Human-in-the-loop automation can include historical information and inform us from past incidents. It can surface helpful documentation like runbooks and lessons from previous incidents. Have you ever tried to search Confluence or other wikis under pressure for useful information? It isn’t easy. Connecting alerts with runbooks and additional context can guide on-call engineers to a faster resolution. As Ian Miell’s blog post about runbooks says, "if you have a wide-ranging set of contexts for your problem space, then a runbook provides the flexibility to [be] applied in any of these contexts when paired with a human mind. For example: your shell script solution will need to reliably cater for all these contexts to be useful; not every org can use your Ansible recipe; not every network can access the internet."
In another incident, you might see a specific percentage of an API request having high latency over a window defined in an SLO. You could set up human-in-the-loop automation to automatically get all the logs from different systems related to that particular API request. As Niall Murphy said in his recent fireside chat with our CTO and co-founder Tina Huang, “no one cares about the single machine case anymore. Single machine is dead.” Our call logs are much more distributed today. We run analytics and monitoring in one place, web services in another, and virtual machines somewhere else. This type of automation allows the human operator to apply the runbook based on what is observed in the logs with the correct context needed all in one place while triaging, coordinating, mitigating, and resolving the incident.
Manual workflows often contain many steps and are error-prone, like typing the wrong command in a command line. Think of all the incidents that were caused by running the incorrect command or because a step was skipped. While the fallout for these missteps might be evidence of more significant issues, human-in-the-loop automation can save time and mitigate these problems by defining a common set of actions that can be taken. Often these manual processes are used for communication during an incident, both internally and externally. Think about everytime you believe an API or service you use is having an outage, yet you see green across the board on their status page. It’s pretty frustrating.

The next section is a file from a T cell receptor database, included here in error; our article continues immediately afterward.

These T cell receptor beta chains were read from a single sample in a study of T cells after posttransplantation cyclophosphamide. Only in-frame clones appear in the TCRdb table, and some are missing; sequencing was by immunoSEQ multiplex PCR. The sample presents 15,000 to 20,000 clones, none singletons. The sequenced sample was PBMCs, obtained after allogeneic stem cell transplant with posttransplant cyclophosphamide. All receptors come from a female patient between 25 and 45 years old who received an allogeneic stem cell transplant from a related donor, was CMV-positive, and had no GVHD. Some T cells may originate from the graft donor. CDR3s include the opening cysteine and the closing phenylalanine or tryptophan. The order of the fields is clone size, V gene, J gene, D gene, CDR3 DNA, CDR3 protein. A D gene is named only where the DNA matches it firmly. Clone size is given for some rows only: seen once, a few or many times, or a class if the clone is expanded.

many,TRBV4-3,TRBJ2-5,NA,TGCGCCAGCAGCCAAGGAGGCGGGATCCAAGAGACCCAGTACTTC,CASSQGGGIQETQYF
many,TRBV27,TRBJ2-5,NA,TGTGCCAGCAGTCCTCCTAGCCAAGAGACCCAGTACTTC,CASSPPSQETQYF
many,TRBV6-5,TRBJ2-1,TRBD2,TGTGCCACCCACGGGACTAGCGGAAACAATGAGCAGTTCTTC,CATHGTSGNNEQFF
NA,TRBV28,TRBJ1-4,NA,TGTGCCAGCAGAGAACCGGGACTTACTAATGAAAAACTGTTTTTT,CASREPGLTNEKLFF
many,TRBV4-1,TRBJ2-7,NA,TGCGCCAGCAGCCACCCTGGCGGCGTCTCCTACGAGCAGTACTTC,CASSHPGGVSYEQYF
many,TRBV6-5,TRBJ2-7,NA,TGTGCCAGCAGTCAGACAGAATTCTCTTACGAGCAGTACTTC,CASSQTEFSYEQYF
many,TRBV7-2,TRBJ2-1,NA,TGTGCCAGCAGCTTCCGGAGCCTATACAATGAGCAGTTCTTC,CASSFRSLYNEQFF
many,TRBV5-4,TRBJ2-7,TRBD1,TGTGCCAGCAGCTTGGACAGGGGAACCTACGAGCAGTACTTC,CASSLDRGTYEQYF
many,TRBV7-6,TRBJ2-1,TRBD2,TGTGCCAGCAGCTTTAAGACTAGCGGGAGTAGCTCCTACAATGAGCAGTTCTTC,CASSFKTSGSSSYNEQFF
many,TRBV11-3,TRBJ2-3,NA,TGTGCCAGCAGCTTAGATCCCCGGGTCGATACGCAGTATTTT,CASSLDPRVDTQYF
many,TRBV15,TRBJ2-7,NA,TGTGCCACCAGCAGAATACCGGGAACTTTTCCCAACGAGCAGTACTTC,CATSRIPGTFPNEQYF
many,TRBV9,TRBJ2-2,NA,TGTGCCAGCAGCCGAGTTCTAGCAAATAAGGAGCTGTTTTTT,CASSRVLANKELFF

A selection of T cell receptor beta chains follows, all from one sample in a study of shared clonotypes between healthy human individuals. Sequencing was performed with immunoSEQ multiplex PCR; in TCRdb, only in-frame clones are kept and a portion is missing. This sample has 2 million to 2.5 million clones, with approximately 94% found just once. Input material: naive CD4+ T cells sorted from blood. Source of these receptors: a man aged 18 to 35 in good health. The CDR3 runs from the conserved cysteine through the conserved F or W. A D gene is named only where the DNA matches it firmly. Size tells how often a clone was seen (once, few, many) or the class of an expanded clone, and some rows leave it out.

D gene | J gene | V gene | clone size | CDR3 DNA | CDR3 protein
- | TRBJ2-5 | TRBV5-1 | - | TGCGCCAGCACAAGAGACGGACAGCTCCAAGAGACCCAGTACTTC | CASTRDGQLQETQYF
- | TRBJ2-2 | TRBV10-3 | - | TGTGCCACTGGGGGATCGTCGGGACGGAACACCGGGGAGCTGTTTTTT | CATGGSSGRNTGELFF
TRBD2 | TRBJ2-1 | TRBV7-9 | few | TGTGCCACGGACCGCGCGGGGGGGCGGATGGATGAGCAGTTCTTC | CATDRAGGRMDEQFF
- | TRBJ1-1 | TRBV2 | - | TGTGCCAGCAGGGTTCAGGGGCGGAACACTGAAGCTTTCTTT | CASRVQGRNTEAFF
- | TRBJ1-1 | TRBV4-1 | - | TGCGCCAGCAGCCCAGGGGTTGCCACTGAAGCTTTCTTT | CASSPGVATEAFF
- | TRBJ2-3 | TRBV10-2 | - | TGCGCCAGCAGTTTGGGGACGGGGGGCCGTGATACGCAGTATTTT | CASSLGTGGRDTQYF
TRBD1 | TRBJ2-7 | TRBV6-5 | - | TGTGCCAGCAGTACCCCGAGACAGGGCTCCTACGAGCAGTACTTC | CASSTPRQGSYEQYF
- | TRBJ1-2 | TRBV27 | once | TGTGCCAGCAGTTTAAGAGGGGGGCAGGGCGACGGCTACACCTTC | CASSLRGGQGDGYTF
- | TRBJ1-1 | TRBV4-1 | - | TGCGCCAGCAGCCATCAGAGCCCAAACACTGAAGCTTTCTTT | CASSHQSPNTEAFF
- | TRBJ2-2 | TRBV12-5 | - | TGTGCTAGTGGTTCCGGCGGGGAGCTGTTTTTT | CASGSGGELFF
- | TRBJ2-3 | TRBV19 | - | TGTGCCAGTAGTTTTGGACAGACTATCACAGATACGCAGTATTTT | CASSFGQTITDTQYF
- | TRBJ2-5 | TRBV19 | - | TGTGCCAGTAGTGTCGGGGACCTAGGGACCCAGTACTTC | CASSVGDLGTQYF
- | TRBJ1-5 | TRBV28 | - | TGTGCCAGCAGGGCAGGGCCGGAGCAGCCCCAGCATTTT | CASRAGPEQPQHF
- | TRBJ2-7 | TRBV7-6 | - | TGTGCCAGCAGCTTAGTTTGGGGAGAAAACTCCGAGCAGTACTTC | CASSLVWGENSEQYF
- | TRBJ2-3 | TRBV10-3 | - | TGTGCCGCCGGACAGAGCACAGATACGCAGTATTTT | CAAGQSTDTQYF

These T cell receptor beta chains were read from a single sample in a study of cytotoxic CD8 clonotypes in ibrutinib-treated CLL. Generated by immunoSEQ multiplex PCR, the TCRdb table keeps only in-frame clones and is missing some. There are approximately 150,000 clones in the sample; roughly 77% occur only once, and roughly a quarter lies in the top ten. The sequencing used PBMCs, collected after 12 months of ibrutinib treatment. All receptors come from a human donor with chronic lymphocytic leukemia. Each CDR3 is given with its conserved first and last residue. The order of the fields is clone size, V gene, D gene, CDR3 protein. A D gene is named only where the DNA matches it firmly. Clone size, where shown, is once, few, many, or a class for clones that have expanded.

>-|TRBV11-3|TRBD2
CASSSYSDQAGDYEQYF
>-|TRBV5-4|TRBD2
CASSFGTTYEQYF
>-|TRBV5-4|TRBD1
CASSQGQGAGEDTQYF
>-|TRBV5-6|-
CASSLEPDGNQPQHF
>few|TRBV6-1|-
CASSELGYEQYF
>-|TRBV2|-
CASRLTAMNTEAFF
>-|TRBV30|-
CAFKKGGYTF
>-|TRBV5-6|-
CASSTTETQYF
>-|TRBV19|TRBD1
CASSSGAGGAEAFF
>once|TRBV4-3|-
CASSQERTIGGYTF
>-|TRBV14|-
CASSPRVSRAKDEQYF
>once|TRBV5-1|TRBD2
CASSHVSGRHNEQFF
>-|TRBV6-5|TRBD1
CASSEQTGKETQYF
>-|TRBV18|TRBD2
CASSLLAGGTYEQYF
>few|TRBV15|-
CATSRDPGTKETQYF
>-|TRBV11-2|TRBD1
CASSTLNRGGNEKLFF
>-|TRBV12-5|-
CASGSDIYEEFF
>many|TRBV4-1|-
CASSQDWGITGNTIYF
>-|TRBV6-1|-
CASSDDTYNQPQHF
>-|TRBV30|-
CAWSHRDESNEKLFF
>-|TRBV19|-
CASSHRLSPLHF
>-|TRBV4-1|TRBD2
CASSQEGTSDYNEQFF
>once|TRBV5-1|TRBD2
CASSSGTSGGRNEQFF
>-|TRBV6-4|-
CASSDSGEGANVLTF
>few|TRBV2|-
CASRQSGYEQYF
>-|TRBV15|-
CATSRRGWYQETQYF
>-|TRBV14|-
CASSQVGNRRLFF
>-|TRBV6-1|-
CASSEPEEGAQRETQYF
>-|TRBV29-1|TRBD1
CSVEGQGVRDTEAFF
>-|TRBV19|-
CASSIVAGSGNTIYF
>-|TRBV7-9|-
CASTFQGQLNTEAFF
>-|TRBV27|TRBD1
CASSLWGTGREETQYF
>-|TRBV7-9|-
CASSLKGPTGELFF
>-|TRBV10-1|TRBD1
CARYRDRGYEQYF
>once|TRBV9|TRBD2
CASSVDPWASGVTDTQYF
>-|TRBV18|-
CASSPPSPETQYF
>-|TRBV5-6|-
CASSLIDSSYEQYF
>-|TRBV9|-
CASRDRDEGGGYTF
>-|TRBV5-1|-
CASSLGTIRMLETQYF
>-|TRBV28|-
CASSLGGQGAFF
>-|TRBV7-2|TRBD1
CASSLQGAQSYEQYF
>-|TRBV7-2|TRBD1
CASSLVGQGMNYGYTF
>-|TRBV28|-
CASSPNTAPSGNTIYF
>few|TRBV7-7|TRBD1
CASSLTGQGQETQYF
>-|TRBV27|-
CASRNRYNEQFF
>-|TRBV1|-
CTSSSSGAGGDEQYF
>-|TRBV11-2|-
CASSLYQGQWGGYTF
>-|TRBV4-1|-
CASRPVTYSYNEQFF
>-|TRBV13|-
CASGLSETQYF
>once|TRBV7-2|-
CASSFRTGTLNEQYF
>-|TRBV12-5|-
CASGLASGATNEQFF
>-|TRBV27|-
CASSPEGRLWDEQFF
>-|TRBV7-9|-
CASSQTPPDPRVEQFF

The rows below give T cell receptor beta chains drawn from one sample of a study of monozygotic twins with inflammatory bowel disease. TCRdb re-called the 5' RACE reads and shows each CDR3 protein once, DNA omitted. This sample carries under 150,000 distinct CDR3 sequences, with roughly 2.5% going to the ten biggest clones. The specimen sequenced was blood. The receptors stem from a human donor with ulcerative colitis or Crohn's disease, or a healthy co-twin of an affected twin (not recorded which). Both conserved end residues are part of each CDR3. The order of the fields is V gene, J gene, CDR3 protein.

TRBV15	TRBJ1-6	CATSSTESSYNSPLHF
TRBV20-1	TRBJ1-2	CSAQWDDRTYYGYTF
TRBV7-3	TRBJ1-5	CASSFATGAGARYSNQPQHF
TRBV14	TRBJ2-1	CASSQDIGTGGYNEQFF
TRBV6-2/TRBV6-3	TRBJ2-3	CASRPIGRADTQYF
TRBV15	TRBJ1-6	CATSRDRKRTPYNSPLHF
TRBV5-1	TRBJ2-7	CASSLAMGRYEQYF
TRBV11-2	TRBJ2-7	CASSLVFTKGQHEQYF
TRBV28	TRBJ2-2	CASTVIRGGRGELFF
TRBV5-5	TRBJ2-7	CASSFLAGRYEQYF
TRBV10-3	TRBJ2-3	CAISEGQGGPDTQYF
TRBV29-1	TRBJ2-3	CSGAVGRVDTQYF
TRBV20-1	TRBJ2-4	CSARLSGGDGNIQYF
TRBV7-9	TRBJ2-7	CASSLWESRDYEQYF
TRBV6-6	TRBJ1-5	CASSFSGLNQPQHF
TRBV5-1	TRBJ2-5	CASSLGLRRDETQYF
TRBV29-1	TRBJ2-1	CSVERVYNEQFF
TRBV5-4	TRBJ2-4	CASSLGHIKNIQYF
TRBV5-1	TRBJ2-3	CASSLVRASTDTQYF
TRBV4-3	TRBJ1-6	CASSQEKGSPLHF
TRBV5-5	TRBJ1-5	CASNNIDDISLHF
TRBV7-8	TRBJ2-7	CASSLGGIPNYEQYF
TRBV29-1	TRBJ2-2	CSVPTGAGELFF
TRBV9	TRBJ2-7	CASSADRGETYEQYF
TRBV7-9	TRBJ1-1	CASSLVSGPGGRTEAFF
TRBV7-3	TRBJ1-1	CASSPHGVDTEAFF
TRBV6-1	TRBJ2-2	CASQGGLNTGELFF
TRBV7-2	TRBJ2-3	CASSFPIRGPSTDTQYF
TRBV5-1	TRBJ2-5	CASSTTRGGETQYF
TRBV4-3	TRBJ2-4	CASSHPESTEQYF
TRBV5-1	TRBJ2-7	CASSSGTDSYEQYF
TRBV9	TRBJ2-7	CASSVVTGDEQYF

Imagine being on on-call again, luckily not at 2:30am, but you are dealing with an outage that affects customers and systems that are owned by other teams. Even if you have an incident commander that you are working with, this requires a lot more coordination than something that only affects your team.
Human-in-the-loop automation can also automate coordination with other stakeholders while the human operator is in charge. For example, sometimes, specific actions might need approval or coordination with other team members or teams. You can build into your human-in-the-loop automation this coordination without taking up valuable time of an on-call engineer, like reaching out to specific stakeholders on Slack. In a single incident, we often see six or more communication platforms being used: a phone, internal ticketing, a wiki for documentation, customer ticketing, chat for team collaboration, email to update other relevant stakeholders, and possibly even more. Streamlining communication can save valuable time and focus in the middle of an incident and after an incident is over.
There’s often a lot to consider in an incident. We believe that you should let the human be the detective while the system is the trigger. Transposit wants to provide tooling to help you investigate while making it easy for you to take action.
You can piece together your human-in-the-loop automation, but the reality is you need to have integrations to a lot of different services to provide the context, data, and actionability and tooling to make human-in-the-loop automation and interactive runbooks useful during an incident.
Transposit's interactive runbooks that learn can guide engineers with human-in-the-loop automation that incorporates past experiences and lessons learned from incidents. Actionability via integrations makes it easier to build out human-in-the-loop automation for incidents that can range across the spectrum of automation. It allows any team to implement a more pragmatic approach to automation than “just automate” the whole process. This approach both embraces humans while augmenting parts of the human operator’s job that often feels like toil and slows down incident response.
Hopefully, these examples give you a better idea of including more automation into your incident response and how to make the on-call experience not something that your team dreads and feels overwhelmed by. If you want to chat about the idea of human-in-the-loop automation or how APIs and humans can work better together, I’d love to hear from you. You can tweet at me @taylor_atx on Twitter.